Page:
05 January 2021

January 1971 & 1996 'On the Cover'

In last month's 'On the Cover' post December 1970 & 1995 (December 2020), I noted,

The World Chess Championship was in the news both 50 years ago and 25 years ago. Both cycles featured two of the strongest players of all time. [Fischer and Kasparov]

A month later, Fischer disappeared from the cover while Kasparov made a second consecutive appearance.

Left: '?'
Right: 'Was There Ever a Doubt?'

Chess Life & Review (50 Years Ago)

International Master Bernard Zuckerman, the latest addition to the U.S. list of international titleholders. But he doesn't resemble this photo any more -- he has recently grown a full beard. Photo by L. Kwartler.

IM Zuckerman won his title at Bari 1970 and wrote the corresponding two page tournament report. Fischer's win at the 1970 Palma de Mallorca Interzonal wasn't entirely overlooked. GM Larry Evans wrote the first installment of a three part report.

Chess Life (25 Years Ago)

A picture is worth a thousand words, and in this case, Garry Kasparov's expansive pose was also worth almost a million dollars. While his chessic preparations may not have been as high as in previous title defenses, Kasparov was certainly on target psychologically.

This was no more clearly evident than after game nine. Instead of being confident and enthusiastic after winning, Anand was heard to say, "I feel as though I've just grabbed a tiger by the whiskers." Now that is true domination.

That 'On the Cover' blurb was followed in the same column by a longer section titled 'FIDE Update'. I'm including it here because it contained a number of organizational details around the troubled FIDE World Championships that were new to me.

Xie Jun, Zsuzsa Polgar, Anatoly Karpov, and Gata Kamsky are still in limbo concerning their respective world championship matches. While no progress is reported by FIDE, Anatoly Karpov has traveled to at least four continents in search of a sponsor. He seems to have struck paydirt in Montreal. On October 25th, he gave a live video conference (he was in New York at the World Trade Center, organizer Shiloh L. Quinn was in Montreal) in which he said he was fed up with all the confusion -- especially media confusion -- concerning who is really the World Champion.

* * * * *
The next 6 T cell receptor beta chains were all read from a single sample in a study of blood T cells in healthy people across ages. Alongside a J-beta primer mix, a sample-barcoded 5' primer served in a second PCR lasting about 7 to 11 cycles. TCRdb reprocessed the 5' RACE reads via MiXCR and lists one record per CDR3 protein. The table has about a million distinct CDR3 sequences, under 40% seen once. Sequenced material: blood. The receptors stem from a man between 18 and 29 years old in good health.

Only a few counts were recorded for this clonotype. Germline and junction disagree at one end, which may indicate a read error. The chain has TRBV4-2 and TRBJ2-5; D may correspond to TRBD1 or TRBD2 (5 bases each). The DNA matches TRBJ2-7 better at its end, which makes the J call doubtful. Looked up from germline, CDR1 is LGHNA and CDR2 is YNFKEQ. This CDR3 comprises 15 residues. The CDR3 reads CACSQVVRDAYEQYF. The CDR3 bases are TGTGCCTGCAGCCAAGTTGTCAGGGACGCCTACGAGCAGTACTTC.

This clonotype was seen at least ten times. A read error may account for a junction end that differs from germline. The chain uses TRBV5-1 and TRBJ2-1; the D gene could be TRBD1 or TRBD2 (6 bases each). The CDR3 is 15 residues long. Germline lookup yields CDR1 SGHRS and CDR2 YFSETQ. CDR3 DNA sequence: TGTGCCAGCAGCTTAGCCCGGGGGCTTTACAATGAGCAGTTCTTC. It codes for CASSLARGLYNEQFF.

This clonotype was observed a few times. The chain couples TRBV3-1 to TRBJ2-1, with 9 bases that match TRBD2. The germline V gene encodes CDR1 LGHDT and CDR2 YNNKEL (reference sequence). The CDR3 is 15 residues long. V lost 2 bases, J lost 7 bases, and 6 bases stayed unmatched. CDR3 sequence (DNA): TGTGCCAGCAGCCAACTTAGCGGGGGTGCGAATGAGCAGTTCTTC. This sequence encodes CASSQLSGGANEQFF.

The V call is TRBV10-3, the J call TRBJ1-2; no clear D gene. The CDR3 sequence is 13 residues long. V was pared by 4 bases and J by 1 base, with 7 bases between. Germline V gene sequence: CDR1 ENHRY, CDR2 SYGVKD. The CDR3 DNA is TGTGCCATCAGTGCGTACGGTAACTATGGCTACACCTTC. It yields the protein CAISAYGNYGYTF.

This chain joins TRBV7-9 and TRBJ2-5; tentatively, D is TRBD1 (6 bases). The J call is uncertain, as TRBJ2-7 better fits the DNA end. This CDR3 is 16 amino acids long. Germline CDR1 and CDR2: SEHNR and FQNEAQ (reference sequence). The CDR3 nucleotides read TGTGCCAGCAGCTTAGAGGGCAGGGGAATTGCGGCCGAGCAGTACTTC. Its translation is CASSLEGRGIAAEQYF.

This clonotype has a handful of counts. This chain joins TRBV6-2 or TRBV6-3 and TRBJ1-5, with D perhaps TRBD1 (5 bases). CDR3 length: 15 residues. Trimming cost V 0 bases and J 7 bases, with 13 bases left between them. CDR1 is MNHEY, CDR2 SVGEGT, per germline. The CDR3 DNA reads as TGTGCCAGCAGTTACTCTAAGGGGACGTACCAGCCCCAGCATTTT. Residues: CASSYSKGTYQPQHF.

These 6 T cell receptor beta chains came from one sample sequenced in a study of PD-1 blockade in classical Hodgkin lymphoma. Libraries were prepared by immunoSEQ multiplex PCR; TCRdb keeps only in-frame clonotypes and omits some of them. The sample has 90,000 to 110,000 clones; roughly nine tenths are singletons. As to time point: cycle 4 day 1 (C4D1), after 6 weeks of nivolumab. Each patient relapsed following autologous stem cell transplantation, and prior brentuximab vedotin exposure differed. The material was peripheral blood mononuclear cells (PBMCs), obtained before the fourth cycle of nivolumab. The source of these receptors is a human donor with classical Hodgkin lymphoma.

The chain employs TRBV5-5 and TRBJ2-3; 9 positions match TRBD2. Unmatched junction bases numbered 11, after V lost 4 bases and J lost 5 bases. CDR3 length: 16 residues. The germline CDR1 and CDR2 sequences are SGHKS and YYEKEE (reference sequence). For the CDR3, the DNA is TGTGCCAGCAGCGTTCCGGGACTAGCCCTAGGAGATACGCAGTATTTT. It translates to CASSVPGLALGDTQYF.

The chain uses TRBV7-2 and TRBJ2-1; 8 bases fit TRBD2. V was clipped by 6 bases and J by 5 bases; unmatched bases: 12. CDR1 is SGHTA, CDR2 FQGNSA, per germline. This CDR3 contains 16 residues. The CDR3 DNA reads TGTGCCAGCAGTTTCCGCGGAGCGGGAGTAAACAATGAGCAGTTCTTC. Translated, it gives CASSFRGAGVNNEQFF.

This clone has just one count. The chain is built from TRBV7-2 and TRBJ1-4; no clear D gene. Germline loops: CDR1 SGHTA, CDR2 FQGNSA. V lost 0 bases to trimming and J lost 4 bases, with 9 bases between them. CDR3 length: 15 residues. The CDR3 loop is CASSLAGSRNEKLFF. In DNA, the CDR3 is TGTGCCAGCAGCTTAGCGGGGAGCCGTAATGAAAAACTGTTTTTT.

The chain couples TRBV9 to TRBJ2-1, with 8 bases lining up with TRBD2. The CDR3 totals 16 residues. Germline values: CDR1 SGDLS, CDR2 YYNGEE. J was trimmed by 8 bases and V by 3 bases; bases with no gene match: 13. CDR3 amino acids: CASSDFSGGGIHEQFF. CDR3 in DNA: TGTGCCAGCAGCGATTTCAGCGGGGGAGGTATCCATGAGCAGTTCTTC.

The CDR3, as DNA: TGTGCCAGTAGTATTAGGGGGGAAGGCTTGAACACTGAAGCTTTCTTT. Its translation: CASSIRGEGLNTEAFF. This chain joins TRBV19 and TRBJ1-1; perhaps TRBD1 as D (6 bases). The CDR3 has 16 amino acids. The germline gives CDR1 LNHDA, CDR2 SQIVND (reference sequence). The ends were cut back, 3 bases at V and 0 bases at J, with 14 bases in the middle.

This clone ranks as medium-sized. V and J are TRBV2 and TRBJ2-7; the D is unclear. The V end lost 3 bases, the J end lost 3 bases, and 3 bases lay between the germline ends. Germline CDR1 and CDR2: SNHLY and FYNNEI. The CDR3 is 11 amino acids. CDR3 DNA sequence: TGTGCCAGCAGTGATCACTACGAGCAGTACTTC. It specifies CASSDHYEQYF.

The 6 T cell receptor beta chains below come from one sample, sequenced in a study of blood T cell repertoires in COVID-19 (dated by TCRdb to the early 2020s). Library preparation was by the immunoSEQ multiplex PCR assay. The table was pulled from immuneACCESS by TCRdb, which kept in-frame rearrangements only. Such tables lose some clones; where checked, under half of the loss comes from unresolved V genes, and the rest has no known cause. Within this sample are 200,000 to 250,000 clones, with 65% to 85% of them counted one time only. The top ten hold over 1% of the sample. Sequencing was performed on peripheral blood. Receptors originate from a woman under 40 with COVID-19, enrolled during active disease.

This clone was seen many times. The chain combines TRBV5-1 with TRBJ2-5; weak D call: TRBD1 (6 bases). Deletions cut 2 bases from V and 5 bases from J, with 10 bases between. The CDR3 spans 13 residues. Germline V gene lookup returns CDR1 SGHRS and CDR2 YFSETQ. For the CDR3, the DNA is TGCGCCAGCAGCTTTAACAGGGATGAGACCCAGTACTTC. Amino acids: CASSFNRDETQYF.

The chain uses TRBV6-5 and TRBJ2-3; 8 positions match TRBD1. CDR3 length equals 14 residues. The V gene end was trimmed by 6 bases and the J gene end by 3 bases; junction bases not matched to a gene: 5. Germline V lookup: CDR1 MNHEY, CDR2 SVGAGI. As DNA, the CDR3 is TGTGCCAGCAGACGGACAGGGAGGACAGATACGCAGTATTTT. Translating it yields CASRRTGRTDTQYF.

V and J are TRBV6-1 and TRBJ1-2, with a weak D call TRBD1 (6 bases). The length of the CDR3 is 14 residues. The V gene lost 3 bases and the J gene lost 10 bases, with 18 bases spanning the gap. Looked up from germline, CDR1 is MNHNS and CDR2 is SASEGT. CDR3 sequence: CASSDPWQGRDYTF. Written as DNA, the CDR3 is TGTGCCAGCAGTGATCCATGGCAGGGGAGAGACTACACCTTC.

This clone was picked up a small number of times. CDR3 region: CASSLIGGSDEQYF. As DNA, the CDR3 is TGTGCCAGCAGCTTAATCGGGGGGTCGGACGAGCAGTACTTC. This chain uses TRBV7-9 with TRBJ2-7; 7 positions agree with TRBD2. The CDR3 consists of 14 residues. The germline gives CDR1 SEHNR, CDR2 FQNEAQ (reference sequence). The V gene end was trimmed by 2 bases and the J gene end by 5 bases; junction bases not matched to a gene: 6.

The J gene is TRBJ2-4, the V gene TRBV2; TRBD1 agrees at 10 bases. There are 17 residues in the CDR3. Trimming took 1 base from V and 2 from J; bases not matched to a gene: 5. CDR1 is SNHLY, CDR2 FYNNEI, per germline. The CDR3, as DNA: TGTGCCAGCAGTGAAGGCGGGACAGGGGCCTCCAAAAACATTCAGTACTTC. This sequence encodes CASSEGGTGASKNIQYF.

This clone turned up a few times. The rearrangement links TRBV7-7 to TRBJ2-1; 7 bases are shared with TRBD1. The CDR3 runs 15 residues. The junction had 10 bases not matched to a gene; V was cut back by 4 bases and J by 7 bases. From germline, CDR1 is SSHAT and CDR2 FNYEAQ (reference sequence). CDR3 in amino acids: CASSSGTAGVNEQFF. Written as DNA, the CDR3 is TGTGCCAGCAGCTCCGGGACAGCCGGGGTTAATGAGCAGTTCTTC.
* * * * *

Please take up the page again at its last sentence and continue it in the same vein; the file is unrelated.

He went on to say that both Kasparov and Fischer claim to be world champions -- he called them former FIDE world champions. He recounted his 134 tournament victories, his victory over Kasparov by 2 1/2 points in Spain in 1994; he wants to re-affirm FIDE's position as the world's official chess organization. To that end, he also wants to insure the success of the Woman's World Championship by holding the Jun - Polgar match in Montreal at the same time as the Karpov - Kamsky World Championship match.

AND he offered to play Bobby Fischer a match -- under any conditions. He has even offered Fischer the opportunity to be exclusive commentator in Montreal, for the championship matches, along with "...a publishing deal he won't believe."

In addition to Fischer-Spassky II, and the formation of the PCA, we may have yet another "story of the decade." Or not. Stay tuned.

'Story of the decade'? No, it wasn't. Ask today's knowledgeable chess players, 'Who was the World Champion at the end of 1995?, and most will answer, 'Kasparov, of course'.

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